Token economies: If you have even spent a day inside an autism classroom, it’s more than likely not your first rodeo using token economies. Token economies are used so often because they are so versatile: you can target reinforcement of several behaviors at once, you can run them so that students are using them independently or in a dependent or interdependent fashion, and it allows for students to earn whichever type of reinforcement their little hearts desire.
However, I think the versatility and simplicity of token economies sometimes lends to us making some mistakes when using them. You might be in the middle of working with a student, and all the sudden you’re at a lost for how to administering the token economy in the moment, or worse, it seems like the token economy is not working at all to change your student’s behavior. You second guess yourself for a minute.
Well, I am here to clear the air about some of the things you might have silently asked yourself while using a token economy.
Nah, son. Pretty much anything tangible can be used as tokens to exchange for backup reinforcers. I have seen blocks, marbles, even simple tallies on a piece of paper. If you think your guys might be too big for token boards, things like paperclips, poker chips, and other small items can work. If you want to stick to a whole-class system, you can make it super functional and use (fake) money as tokens where students have to “pay” for their backup reinforcers. If you want to up the ante and make it really fit life skills application, you can have your students use a balance that they have to use to keep track of their tokens. I love using the money token economy set in my Teachers Pay Teachers store for this reason.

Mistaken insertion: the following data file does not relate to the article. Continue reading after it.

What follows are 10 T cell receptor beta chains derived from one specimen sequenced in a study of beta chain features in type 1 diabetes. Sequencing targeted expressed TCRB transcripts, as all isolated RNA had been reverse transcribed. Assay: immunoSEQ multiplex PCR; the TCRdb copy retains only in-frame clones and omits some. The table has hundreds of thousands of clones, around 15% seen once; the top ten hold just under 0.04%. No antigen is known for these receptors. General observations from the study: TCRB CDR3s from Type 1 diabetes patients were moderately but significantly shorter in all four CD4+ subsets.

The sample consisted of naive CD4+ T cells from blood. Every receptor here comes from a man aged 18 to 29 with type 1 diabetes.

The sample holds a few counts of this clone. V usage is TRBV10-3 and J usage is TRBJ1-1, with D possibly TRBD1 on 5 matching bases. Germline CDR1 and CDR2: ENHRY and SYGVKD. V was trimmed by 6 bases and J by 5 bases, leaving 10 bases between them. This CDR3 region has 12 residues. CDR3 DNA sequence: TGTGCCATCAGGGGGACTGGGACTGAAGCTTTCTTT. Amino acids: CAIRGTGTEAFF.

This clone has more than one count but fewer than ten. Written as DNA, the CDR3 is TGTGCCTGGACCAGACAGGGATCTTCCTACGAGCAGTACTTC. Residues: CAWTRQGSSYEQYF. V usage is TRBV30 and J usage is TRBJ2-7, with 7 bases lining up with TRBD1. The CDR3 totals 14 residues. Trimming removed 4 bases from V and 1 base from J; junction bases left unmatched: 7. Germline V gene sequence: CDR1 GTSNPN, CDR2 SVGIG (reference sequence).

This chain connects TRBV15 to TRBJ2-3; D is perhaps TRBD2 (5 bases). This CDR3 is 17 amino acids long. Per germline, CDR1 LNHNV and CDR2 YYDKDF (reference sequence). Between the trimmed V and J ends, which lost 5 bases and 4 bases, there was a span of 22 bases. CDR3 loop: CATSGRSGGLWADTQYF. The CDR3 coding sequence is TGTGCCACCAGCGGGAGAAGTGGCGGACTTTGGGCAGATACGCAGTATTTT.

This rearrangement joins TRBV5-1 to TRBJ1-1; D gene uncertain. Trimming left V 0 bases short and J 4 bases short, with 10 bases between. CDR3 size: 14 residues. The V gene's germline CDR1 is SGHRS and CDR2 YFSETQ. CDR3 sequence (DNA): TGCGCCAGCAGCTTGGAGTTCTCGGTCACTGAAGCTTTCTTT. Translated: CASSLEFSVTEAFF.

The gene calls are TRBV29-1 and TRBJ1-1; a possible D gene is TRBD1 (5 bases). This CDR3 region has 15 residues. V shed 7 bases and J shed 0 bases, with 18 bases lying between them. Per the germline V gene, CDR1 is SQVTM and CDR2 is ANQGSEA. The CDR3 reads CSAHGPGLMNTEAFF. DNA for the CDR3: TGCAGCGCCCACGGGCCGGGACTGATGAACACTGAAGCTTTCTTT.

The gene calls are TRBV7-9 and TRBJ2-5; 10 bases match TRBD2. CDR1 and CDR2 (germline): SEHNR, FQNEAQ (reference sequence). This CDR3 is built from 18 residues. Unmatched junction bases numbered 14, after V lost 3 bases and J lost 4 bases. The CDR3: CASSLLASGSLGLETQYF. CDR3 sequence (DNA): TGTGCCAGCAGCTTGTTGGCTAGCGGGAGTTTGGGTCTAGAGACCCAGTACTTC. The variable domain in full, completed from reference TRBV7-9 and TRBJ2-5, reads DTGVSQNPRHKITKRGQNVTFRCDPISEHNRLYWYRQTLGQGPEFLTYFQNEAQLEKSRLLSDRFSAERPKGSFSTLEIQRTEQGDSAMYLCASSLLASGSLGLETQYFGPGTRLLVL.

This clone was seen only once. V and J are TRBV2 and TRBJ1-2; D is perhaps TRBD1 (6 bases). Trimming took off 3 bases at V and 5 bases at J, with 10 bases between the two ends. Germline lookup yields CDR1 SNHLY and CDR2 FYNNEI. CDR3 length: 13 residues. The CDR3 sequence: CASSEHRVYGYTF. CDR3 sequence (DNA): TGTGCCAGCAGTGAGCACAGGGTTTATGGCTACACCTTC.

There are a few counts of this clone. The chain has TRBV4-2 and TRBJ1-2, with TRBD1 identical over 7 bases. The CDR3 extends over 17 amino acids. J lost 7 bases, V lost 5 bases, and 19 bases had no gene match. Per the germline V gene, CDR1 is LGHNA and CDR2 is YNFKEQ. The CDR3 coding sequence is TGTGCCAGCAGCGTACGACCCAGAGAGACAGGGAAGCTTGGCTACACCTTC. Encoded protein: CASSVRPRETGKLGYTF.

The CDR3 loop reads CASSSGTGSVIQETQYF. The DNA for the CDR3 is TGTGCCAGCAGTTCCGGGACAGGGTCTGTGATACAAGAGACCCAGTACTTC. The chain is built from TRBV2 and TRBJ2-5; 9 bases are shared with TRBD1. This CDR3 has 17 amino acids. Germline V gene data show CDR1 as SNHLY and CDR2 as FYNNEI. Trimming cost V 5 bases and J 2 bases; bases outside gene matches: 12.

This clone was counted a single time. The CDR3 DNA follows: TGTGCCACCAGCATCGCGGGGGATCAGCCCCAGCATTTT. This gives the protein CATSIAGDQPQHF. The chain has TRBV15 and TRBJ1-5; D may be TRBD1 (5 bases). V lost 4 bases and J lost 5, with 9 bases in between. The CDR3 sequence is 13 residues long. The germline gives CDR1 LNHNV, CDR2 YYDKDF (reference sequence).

If you have students that you can rely on to administer tokens to themselves, you can also put a self-monitoring system in place. Not only does it take the onus of administering tokens to the learner, but it also teaches students to taken responsibility of making sure they are exhibiting desired behavior. Read more about how I use self-monitoring.